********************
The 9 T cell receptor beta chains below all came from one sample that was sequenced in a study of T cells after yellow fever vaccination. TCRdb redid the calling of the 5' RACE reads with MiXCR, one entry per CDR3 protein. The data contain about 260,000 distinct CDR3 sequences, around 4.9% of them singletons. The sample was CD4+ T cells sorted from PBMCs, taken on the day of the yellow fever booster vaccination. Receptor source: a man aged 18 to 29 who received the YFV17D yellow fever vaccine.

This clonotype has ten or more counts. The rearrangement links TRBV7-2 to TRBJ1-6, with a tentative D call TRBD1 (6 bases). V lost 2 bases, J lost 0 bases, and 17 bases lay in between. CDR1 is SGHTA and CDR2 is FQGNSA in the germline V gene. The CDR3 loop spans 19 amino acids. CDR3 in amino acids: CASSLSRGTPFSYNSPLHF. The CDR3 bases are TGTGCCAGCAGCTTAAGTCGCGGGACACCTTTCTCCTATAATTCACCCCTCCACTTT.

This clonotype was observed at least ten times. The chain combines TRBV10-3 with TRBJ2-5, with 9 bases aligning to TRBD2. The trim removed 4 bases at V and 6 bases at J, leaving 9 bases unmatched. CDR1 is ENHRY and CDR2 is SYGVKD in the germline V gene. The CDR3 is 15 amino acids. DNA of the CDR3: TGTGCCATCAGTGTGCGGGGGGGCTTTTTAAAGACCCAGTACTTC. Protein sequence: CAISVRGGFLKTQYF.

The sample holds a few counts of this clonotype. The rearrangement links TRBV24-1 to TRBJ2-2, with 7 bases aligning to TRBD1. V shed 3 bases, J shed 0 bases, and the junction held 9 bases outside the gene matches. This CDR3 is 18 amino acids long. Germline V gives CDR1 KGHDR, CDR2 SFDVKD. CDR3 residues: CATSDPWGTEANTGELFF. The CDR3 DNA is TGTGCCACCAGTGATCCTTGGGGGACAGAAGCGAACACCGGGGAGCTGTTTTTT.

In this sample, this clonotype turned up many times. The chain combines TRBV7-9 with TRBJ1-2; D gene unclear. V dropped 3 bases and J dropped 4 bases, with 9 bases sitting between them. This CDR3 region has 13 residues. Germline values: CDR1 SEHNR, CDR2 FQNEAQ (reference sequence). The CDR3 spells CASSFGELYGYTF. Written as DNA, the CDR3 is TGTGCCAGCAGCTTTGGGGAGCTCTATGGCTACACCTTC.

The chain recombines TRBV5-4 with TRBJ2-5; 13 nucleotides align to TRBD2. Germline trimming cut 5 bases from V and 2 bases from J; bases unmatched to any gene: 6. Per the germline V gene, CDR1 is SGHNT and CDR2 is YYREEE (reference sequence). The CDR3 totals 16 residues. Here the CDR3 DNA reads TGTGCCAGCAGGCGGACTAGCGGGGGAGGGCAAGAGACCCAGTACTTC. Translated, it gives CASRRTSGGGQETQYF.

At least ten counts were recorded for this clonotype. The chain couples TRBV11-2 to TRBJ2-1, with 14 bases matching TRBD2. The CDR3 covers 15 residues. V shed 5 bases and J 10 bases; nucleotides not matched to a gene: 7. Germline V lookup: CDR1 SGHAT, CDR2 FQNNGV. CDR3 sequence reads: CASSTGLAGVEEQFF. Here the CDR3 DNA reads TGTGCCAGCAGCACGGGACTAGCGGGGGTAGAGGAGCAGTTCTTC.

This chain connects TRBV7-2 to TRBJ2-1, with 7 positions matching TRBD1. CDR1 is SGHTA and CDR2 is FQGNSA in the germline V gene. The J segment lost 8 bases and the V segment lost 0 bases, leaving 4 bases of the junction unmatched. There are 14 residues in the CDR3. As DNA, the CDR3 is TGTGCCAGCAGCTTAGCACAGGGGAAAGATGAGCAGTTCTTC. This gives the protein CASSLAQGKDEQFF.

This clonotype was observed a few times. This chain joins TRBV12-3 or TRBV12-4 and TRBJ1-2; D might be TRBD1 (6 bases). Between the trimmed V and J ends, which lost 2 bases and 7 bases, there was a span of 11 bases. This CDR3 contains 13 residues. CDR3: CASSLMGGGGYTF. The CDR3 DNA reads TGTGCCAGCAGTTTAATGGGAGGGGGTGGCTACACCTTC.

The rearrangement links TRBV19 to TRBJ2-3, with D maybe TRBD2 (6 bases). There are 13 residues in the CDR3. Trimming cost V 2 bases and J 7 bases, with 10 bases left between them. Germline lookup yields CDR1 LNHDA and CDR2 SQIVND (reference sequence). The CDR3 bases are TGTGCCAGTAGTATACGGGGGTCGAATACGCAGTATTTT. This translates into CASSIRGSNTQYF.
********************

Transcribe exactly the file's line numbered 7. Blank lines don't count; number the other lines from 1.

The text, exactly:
At least ten counts were recorded for this clonotype. The chain couples TRBV11-2 to TRBJ2-1, with 14 bases matching TRBD2. The CDR3 covers 15 residues. V shed 5 bases and J 10 bases; nucleotides not matched to a gene: 7. Germline V lookup: CDR1 SGHAT, CDR2 FQNNGV. CDR3 sequence reads: CASSTGLAGVEEQFF. Here the CDR3 DNA reads TGTGCCAGCAGCACGGGACTAGCGGGGGTAGAGGAGCAGTTCTTC.